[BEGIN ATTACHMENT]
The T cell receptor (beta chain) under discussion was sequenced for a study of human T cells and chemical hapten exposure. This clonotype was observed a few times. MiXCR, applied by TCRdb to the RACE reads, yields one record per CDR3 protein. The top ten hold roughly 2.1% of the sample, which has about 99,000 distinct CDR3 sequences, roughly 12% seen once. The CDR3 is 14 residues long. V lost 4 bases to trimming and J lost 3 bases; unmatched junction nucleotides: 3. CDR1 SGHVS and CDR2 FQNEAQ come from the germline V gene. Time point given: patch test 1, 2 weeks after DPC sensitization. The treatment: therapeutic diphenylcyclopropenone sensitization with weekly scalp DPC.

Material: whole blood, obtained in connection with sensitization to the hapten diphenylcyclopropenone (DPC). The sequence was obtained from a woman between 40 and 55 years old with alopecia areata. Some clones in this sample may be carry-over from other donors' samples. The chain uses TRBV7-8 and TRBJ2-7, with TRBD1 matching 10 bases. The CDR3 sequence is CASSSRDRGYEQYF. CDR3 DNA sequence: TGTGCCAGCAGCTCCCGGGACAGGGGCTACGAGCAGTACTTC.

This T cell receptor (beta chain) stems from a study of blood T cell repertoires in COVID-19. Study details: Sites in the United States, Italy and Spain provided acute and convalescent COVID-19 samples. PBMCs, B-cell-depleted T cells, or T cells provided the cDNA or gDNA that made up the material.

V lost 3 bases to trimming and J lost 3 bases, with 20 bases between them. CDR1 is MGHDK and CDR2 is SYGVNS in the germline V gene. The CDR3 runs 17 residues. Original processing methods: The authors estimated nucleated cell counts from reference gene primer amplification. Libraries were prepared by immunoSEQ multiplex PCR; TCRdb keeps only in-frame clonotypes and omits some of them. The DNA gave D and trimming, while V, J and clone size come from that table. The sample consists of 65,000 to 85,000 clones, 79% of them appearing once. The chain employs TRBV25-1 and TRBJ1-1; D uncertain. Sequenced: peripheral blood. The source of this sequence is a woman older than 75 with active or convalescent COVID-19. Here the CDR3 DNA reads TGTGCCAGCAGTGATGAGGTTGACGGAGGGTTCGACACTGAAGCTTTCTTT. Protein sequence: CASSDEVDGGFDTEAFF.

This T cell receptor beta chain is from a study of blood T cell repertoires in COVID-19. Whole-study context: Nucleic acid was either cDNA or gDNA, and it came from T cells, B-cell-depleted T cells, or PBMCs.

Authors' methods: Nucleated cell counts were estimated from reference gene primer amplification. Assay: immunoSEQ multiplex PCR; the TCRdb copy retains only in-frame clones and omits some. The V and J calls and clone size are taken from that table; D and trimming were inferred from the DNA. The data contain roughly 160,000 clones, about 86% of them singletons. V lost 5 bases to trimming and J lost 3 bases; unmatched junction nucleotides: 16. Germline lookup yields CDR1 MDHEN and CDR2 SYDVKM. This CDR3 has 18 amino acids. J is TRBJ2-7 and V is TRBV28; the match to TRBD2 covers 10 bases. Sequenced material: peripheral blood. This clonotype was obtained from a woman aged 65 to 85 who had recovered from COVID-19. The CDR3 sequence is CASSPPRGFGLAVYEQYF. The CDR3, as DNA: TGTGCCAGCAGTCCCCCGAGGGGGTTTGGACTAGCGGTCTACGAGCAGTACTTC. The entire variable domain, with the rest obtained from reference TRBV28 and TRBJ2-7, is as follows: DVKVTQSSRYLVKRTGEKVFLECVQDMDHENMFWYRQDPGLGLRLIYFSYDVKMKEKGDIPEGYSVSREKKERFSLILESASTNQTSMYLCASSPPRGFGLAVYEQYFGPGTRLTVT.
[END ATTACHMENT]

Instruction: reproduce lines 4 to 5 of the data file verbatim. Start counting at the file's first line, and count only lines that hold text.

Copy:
V lost 3 bases to trimming and J lost 3 bases, with 20 bases between them. CDR1 is MGHDK and CDR2 is SYGVNS in the germline V gene. The CDR3 runs 17 residues. Original processing methods: The authors estimated nucleated cell counts from reference gene primer amplification. Libraries were prepared by immunoSEQ multiplex PCR; TCRdb keeps only in-frame clonotypes and omits some of them. The DNA gave D and trimming, while V, J and clone size come from that table. The sample consists of 65,000 to 85,000 clones, 79% of them appearing once. The chain employs TRBV25-1 and TRBJ1-1; D uncertain. Sequenced: peripheral blood. The source of this sequence is a woman older than 75 with active or convalescent COVID-19. Here the CDR3 DNA reads TGTGCCAGCAGTGATGAGGTTGACGGAGGGTTCGACACTGAAGCTTTCTTT. Protein sequence: CASSDEVDGGFDTEAFF.

This T cell receptor beta chain is from a study of blood T cell repertoires in COVID-19. Whole-study context: Nucleic acid was either cDNA or gDNA, and it came from T cells, B-cell-depleted T cells, or PBMCs.